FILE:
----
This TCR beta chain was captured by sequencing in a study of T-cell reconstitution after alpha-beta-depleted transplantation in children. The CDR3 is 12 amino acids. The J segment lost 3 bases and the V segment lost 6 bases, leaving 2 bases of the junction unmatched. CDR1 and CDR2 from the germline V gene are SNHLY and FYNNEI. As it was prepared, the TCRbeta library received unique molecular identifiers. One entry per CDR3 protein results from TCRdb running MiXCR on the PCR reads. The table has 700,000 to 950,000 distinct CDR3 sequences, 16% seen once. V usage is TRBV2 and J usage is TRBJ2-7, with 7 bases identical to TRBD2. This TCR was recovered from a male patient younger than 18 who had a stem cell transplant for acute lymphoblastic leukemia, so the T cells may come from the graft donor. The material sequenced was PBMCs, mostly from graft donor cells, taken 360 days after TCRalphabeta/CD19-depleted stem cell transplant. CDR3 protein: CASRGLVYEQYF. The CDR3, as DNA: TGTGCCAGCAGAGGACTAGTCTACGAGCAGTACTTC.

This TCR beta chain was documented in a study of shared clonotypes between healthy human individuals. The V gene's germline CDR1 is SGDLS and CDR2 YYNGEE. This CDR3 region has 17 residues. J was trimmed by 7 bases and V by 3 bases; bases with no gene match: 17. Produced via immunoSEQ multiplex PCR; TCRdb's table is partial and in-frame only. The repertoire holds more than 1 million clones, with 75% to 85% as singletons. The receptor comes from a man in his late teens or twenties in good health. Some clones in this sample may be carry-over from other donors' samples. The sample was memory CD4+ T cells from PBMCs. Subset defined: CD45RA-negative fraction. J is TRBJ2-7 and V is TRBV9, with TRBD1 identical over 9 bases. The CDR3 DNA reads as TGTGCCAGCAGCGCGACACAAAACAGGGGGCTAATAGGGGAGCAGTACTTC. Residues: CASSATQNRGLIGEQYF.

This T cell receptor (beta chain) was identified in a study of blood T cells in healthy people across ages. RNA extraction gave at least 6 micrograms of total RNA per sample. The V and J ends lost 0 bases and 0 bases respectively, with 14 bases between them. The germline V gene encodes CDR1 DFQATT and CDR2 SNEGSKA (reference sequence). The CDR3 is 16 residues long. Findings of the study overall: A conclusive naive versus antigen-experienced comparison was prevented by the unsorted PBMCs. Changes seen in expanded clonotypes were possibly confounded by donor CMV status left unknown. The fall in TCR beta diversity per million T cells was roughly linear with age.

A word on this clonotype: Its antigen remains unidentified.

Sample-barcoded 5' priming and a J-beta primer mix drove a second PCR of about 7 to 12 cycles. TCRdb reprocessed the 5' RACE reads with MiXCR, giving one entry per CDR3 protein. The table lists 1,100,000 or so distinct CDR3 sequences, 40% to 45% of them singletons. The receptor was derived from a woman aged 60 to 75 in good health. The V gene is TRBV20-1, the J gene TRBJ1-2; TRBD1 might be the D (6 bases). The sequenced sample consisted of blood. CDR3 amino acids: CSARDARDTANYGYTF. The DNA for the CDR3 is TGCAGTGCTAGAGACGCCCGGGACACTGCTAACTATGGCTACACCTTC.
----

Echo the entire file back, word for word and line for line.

This TCR beta chain was captured by sequencing in a study of T-cell reconstitution after alpha-beta-depleted transplantation in children. The CDR3 is 12 amino acids. The J segment lost 3 bases and the V segment lost 6 bases, leaving 2 bases of the junction unmatched. CDR1 and CDR2 from the germline V gene are SNHLY and FYNNEI. As it was prepared, the TCRbeta library received unique molecular identifiers. One entry per CDR3 protein results from TCRdb running MiXCR on the PCR reads. The table has 700,000 to 950,000 distinct CDR3 sequences, 16% seen once. V usage is TRBV2 and J usage is TRBJ2-7, with 7 bases identical to TRBD2. This TCR was recovered from a male patient younger than 18 who had a stem cell transplant for acute lymphoblastic leukemia, so the T cells may come from the graft donor. The material sequenced was PBMCs, mostly from graft donor cells, taken 360 days after TCRalphabeta/CD19-depleted stem cell transplant. CDR3 protein: CASRGLVYEQYF. The CDR3, as DNA: TGTGCCAGCAGAGGACTAGTCTACGAGCAGTACTTC.

This TCR beta chain was documented in a study of shared clonotypes between healthy human individuals. The V gene's germline CDR1 is SGDLS and CDR2 YYNGEE. This CDR3 region has 17 residues. J was trimmed by 7 bases and V by 3 bases; bases with no gene match: 17. Produced via immunoSEQ multiplex PCR; TCRdb's table is partial and in-frame only. The repertoire holds more than 1 million clones, with 75% to 85% as singletons. The receptor comes from a man in his late teens or twenties in good health. Some clones in this sample may be carry-over from other donors' samples. The sample was memory CD4+ T cells from PBMCs. Subset defined: CD45RA-negative fraction. J is TRBJ2-7 and V is TRBV9, with TRBD1 identical over 9 bases. The CDR3 DNA reads as TGTGCCAGCAGCGCGACACAAAACAGGGGGCTAATAGGGGAGCAGTACTTC. Residues: CASSATQNRGLIGEQYF.

This T cell receptor (beta chain) was identified in a study of blood T cells in healthy people across ages. RNA extraction gave at least 6 micrograms of total RNA per sample. The V and J ends lost 0 bases and 0 bases respectively, with 14 bases between them. The germline V gene encodes CDR1 DFQATT and CDR2 SNEGSKA (reference sequence). The CDR3 is 16 residues long. Findings of the study overall: A conclusive naive versus antigen-experienced comparison was prevented by the unsorted PBMCs. Changes seen in expanded clonotypes were possibly confounded by donor CMV status left unknown. The fall in TCR beta diversity per million T cells was roughly linear with age.

A word on this clonotype: Its antigen remains unidentified.

Sample-barcoded 5' priming and a J-beta primer mix drove a second PCR of about 7 to 12 cycles. TCRdb reprocessed the 5' RACE reads with MiXCR, giving one entry per CDR3 protein. The table lists 1,100,000 or so distinct CDR3 sequences, 40% to 45% of them singletons. The receptor was derived from a woman aged 60 to 75 in good health. The V gene is TRBV20-1, the J gene TRBJ1-2; TRBD1 might be the D (6 bases). The sequenced sample consisted of blood. CDR3 amino acids: CSARDARDTANYGYTF. The DNA for the CDR3 is TGCAGTGCTAGAGACGCCCGGGACACTGCTAACTATGGCTACACCTTC.